#ARCTIC. #SIBERIA. THIS IS TAIMYR. He was imprisoned in 1936, for his school passion for Trotskyism. He was sentenced to 10 years in labor camp, and transferred to Norillag. Here he worked in an experimental metallurgical shop, then in the design department, and later became the combine’s dispatcher.
At the same time, Lunyov was a talented and intelligent person, he was friends with the future writer, but at that time also a convict Sergey Snegov.
In Norilsk, Victor Lunyov wrote a poetic fairy tale about the North for his little daughter Alyona – on standard postcards. And his comrade in misfortune, an unknown camp artist, accompanied the self-made book with drawings.
“From the father – a letter to Alyona about the brave postman, the Taimyr peninsula and the snowstorm. Read to the holes!”- this is how this unusual book begins.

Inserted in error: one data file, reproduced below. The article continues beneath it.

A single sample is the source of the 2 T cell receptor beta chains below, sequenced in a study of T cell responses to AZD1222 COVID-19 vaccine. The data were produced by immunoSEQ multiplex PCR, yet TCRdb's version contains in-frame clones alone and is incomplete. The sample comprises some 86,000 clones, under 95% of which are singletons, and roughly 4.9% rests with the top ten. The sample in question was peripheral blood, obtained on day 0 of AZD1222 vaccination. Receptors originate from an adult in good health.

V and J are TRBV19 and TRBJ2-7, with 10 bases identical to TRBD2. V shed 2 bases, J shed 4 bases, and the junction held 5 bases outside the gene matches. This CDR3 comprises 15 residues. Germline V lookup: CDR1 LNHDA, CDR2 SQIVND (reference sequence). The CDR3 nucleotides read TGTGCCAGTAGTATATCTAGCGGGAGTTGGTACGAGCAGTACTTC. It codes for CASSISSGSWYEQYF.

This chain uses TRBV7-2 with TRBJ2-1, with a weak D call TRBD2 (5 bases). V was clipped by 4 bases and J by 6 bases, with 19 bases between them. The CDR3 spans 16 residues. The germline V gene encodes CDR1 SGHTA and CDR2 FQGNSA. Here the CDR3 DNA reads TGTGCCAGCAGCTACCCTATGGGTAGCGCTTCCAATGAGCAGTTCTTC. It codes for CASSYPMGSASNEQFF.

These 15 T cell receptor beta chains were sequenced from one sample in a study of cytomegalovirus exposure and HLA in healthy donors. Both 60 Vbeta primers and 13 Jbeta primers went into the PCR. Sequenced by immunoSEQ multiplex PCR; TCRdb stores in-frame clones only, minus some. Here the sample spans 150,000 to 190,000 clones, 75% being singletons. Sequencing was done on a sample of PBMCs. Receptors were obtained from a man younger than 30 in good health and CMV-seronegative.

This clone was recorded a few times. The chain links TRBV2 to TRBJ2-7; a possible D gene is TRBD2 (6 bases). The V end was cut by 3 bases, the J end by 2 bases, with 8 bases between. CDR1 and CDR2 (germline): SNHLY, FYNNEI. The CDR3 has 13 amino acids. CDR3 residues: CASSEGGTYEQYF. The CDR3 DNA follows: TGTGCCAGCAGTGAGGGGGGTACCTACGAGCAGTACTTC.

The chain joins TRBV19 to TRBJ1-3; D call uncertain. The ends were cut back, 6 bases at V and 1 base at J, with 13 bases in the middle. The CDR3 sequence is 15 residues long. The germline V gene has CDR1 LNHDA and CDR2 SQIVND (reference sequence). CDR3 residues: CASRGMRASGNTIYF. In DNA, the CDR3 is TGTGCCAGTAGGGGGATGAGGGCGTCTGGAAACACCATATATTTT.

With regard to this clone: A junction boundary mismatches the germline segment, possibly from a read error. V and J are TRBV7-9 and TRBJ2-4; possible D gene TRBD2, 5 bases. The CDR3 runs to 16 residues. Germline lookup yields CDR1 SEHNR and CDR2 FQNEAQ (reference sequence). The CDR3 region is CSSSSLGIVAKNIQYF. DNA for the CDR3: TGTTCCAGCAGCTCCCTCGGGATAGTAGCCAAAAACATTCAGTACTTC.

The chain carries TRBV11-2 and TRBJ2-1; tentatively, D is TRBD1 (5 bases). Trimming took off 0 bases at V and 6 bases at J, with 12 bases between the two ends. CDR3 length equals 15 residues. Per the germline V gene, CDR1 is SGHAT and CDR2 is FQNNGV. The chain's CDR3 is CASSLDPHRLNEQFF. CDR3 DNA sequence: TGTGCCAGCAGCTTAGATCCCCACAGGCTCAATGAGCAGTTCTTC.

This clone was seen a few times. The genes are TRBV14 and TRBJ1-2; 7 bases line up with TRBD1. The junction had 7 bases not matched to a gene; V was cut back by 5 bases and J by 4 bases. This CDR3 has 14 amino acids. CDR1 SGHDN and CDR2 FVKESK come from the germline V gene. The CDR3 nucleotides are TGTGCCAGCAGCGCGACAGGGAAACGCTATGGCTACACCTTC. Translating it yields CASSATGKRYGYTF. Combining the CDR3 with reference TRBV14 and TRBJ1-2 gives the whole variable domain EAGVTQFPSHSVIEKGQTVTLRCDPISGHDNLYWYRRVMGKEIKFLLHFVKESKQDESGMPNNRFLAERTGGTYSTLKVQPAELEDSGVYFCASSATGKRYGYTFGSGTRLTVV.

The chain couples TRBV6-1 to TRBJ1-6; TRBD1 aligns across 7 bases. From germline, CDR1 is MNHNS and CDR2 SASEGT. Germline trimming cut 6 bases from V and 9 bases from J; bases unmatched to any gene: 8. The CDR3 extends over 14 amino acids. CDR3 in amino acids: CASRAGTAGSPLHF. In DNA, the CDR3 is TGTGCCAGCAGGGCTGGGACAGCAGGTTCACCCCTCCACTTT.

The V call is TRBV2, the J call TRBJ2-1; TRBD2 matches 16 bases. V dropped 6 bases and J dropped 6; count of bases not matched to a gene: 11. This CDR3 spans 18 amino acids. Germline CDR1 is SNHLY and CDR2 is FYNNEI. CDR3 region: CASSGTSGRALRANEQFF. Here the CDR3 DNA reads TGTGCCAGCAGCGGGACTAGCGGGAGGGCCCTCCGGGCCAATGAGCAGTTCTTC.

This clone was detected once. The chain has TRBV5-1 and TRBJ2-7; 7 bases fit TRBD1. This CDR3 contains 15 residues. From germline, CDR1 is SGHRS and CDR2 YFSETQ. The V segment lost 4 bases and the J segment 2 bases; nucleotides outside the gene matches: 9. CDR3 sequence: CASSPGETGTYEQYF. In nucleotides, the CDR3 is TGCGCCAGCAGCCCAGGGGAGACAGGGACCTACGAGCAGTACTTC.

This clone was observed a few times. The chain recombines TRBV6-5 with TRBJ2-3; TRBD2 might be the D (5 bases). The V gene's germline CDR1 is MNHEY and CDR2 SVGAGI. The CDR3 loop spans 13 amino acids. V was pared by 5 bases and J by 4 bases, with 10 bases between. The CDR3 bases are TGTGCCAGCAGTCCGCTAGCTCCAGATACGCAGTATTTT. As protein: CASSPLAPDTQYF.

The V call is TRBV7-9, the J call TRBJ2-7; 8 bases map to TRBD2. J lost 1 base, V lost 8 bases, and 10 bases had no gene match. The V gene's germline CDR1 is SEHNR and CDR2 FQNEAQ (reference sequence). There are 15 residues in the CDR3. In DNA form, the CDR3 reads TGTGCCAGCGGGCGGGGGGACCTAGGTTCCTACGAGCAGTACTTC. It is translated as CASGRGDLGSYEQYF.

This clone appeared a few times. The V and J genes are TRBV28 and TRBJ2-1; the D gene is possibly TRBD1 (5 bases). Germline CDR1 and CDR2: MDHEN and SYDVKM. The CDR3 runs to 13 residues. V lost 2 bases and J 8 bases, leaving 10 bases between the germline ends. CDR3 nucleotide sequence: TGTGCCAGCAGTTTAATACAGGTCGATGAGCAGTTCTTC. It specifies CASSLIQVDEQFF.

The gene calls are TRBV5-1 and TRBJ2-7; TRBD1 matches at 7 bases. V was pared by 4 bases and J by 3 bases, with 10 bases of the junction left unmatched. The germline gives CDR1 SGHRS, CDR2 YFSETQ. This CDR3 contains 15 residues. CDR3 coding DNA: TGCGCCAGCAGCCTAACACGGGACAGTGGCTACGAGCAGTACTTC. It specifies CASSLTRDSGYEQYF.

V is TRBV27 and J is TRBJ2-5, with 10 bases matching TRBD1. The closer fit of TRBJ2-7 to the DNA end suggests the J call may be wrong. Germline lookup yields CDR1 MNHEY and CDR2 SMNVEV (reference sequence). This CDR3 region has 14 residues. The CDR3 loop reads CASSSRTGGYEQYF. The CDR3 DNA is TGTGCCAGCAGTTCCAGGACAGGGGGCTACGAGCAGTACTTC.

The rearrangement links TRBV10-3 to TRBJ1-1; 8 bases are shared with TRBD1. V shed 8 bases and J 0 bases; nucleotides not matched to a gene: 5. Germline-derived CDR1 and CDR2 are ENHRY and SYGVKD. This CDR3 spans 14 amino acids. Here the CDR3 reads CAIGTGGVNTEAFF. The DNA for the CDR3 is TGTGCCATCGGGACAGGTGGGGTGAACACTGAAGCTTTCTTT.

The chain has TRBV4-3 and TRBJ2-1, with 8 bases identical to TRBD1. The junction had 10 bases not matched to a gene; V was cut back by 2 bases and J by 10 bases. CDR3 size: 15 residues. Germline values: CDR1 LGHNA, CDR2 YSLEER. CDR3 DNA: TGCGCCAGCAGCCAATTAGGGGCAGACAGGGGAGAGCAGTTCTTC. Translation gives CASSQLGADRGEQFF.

In that touching letter, Victor Lunyov tells his daughter about the beauties of the North, the difficulties of working in the Arctic and the difficult path that this message will take when sent to her.
Victor was in Norillag until 1942. When he was released, he continued to work as the chief dispatcher of the Norilsk combine, but then left due to problems with his lung. During the second wave of repressions, in 1950, he was again arrested and imprisoned for four years.
Lunyov’s daughter, to whom the book was addressed, became a doctor of philological sciences, a major specialist in semantics.
The book survived, and today it was released in a reprint edition.
In the History Spot’s previous publication, we told that the first film was shown in Norilsk in the mid-1930s.
Text: Svetlana Ferapontova, Photo: Nornickel Polar Branch archive